A visitor is bound by the laws of social intercourse to conform in all respects to the habits of the house. In order to do this effectually, he should inquire, or cause his personal servant to inquire, what those habits are. To keep your friend’s breakfast on the table till a late hour; to delay the dinner by want of punctuality; to accept other invitations, and treat his house as if it were merely an hotel to be slept in; or to keep the family up till unwonted hours, are alike evidences of a want of good feeling and good breeding.
At breakfast and lunch absolute punctuality is not imperative; but a visitor should avoid being always the last to appear at table.
No order of precedence is observed at either breakfast or luncheon. Persons take their seats as they come in, and, having exchanged their morning salutations, begin to eat without waiting for the rest of the party.
If letters are delivered to you at breakfast or luncheon, you may read them by asking permission from the lady who presides at the urn.
Always hold yourself at the disposal of those in whose house you are visiting. If they propose to ride, drive, walk, or otherwise occupy the day, you may take it for granted that these plans are made with reference to your enjoyment. You should, therefore, receive them with cheerfulness, enter into them with alacrity, and do your best to seem pleased, and be pleased, by the efforts which your friends make to entertain you.
You should never take a book from the library to your own room without requesting permission to borrow it. When it is lent, you should take every care that it sustains no injury while in your possession, and should cover it, if necessary.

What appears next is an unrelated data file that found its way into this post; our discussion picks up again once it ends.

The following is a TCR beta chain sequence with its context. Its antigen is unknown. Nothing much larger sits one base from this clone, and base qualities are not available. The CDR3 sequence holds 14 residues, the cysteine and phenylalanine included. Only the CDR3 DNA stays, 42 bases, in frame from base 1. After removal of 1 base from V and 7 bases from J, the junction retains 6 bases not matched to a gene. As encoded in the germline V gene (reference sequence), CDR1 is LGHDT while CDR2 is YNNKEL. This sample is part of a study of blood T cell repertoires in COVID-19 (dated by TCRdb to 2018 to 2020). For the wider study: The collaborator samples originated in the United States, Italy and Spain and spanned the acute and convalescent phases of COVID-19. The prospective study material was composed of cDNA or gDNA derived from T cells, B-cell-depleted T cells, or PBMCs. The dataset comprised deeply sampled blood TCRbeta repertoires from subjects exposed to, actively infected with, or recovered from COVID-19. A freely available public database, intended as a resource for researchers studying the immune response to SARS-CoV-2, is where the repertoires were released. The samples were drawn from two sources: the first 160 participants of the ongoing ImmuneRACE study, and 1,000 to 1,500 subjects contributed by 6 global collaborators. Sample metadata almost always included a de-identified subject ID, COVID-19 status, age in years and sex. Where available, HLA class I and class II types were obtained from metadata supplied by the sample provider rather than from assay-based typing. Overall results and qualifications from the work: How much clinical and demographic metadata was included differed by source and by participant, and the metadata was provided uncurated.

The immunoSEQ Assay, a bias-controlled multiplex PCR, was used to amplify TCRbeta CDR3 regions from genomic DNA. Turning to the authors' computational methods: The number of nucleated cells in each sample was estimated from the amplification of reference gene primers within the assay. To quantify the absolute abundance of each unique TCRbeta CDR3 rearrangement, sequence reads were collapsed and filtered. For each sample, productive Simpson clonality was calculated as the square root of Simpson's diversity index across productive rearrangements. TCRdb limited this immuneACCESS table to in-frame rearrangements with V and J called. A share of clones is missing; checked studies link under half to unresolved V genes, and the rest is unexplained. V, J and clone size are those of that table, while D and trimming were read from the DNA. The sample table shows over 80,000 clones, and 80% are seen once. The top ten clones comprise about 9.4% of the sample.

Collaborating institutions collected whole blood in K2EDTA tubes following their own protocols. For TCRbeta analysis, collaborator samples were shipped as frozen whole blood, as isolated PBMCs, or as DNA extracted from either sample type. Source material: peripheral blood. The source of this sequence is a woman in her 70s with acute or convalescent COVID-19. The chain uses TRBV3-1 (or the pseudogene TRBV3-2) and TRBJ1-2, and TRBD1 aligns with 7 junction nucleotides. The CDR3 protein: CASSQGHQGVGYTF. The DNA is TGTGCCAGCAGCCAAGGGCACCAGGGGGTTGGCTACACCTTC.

A guest should endeavor to amuse himself as much as possible, and not be continually dependent on his hosts for entertainment. He should remember that, however welcome he may be, he is not always wanted. During the morning hours a gentleman visitor who neither shoots, reads, writes letters, nor does anything but idle about the house and chat with the ladies, is an intolerable nuisance. Sooner than become the latter, he had better retire to the billiard-room and practice cannons by himself, or pretend an engagement and walk about the neighborhood.
Those who receive “staying visitors,” as they are called, should remember that the truest hospitality is that which places the visitor most at his ease, and affords him the greatest opportunity for enjoyment. They should also remember that different persons have different ideas on the subject of enjoyment, and that the surest way of making a guest happy is to find out what gives him pleasure; not to impose that upon him which is pleasure to themselves.
A visitor should avoid giving unnecessary trouble to the servants of the house, and should be liberal to them when he leaves.
The signal for retiring to rest is generally given by the appearance of the servant with wine, water, and biscuits, where a late dinner-hour is observed and suppers are not the custom. This is the last refreshment of the evening, and the visitor will do well to rise and wish goodnight shortly after it has been partaken of by the family.
This is taken from Routledge's Manual of Etiquette.
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